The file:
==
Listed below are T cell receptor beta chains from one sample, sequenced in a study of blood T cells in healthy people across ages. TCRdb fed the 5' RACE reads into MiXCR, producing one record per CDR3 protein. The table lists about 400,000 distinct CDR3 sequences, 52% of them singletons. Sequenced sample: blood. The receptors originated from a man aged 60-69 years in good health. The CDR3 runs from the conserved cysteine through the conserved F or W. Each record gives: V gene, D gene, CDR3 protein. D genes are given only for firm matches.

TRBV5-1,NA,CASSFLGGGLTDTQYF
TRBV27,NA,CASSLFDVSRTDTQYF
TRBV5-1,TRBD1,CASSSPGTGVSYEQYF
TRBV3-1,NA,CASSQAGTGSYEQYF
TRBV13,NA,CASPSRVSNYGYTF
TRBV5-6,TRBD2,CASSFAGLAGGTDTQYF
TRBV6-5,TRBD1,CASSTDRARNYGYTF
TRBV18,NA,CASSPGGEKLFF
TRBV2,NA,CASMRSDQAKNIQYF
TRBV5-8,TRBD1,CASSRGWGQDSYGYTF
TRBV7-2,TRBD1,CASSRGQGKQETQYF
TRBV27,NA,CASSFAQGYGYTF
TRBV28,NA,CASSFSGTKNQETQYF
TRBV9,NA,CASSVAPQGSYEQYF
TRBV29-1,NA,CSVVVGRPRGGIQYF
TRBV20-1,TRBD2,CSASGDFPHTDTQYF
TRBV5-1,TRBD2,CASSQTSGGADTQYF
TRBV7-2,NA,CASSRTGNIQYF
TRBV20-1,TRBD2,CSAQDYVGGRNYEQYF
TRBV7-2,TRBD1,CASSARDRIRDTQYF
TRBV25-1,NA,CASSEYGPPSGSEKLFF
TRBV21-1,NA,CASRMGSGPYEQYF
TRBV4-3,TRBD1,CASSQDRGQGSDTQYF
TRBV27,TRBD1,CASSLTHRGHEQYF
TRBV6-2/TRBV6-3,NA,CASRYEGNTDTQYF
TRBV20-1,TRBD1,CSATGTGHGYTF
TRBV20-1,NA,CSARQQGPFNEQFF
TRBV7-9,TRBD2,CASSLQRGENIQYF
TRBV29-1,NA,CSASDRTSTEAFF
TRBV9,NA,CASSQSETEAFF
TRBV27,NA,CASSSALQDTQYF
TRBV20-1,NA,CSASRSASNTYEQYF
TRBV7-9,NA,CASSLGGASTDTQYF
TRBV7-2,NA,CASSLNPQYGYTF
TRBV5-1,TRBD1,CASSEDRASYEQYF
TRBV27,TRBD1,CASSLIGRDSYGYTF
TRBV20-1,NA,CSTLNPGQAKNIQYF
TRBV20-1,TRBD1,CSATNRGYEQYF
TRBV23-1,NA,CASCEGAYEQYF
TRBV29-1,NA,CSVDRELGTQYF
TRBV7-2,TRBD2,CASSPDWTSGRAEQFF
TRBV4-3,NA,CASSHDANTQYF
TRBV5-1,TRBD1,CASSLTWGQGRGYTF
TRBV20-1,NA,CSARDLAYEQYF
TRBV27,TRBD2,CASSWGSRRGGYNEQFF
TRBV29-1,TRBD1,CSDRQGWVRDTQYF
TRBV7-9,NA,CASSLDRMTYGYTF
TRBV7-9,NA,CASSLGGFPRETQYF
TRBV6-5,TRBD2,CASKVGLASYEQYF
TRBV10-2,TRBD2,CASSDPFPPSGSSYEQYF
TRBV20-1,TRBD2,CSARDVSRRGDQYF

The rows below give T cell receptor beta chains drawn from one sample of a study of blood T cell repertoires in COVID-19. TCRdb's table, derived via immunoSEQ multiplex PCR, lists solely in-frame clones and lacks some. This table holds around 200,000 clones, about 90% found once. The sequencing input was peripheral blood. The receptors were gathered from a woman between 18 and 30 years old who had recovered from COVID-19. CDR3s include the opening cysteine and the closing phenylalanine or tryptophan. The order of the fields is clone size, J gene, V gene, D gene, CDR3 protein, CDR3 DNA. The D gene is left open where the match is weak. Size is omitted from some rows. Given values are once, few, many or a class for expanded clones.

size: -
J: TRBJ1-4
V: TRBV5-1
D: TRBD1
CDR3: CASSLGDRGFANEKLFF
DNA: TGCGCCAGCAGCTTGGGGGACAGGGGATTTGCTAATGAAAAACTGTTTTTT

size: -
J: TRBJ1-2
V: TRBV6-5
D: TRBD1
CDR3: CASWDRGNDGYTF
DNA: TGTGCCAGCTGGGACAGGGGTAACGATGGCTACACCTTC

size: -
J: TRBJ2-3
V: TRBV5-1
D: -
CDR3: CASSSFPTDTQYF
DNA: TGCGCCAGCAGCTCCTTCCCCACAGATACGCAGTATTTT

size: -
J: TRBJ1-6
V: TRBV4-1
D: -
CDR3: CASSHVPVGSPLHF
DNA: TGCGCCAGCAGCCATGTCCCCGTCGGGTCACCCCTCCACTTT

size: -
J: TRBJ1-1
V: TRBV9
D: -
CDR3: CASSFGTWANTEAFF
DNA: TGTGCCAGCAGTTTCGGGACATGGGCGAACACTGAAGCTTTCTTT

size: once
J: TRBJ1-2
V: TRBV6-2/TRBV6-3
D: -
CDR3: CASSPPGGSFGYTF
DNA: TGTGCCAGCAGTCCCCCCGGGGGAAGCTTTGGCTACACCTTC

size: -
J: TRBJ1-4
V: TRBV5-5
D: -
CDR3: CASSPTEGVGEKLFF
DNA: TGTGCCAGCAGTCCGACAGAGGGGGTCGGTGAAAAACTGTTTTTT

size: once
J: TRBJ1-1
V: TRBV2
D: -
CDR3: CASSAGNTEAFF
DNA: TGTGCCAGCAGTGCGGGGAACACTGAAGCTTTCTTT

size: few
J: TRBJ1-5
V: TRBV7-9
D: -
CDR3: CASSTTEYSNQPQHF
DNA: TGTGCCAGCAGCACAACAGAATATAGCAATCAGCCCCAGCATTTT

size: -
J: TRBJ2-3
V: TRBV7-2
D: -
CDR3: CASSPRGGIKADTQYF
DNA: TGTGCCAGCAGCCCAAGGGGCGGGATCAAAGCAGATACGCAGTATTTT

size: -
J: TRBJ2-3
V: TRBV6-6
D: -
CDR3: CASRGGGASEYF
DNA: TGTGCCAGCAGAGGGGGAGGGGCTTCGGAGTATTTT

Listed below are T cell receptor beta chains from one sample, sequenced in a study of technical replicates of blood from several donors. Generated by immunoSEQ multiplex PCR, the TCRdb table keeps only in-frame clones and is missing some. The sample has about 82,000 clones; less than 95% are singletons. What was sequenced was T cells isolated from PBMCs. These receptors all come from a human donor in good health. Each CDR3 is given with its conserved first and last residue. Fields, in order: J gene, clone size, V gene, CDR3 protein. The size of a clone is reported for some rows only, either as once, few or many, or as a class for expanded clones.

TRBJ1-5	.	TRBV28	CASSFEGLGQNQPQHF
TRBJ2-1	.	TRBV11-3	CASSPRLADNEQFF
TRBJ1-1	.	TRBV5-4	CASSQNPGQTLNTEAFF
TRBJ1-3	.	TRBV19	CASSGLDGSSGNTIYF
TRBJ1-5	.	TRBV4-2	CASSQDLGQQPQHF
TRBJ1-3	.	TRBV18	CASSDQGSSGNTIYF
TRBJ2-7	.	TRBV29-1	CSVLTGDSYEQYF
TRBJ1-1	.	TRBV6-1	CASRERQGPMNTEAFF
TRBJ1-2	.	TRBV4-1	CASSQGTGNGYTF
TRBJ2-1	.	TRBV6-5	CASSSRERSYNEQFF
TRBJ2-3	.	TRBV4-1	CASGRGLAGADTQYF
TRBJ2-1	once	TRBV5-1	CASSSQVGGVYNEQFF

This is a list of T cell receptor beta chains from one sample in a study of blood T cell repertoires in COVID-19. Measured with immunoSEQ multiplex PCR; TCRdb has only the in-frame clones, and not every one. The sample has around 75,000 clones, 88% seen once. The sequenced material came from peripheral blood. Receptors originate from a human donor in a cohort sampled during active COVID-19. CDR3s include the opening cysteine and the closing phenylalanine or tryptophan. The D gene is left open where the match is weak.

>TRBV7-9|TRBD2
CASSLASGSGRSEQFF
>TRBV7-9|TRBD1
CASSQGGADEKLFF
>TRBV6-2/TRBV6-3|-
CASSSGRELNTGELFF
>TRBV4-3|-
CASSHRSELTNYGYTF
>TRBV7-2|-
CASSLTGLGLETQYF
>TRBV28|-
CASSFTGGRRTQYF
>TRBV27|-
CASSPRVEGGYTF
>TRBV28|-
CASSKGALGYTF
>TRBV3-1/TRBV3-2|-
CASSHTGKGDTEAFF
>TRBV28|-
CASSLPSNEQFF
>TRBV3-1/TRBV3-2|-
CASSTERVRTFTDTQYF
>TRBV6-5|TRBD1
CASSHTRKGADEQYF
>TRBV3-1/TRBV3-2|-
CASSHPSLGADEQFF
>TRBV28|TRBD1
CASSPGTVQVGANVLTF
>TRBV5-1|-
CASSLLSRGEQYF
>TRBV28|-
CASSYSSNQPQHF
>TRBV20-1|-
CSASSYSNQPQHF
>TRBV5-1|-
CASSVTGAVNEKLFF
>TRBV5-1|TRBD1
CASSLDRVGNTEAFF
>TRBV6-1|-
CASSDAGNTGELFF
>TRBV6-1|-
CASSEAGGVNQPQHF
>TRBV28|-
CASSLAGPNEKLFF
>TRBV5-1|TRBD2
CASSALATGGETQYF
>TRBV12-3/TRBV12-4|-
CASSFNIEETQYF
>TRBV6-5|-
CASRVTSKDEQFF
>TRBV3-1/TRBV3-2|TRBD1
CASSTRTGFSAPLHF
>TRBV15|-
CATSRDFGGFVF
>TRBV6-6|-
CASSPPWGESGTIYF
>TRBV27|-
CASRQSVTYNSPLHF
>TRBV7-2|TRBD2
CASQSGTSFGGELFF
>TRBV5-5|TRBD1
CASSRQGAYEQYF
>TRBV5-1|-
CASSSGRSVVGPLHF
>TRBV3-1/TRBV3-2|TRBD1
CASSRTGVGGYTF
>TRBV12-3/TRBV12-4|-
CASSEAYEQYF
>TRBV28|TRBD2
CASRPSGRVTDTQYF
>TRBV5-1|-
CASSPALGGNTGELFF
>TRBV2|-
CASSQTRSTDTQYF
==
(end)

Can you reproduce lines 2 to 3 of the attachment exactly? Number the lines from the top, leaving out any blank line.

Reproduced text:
TRBV5-1,NA,CASSFLGGGLTDTQYF
TRBV27,NA,CASSLFDVSRTDTQYF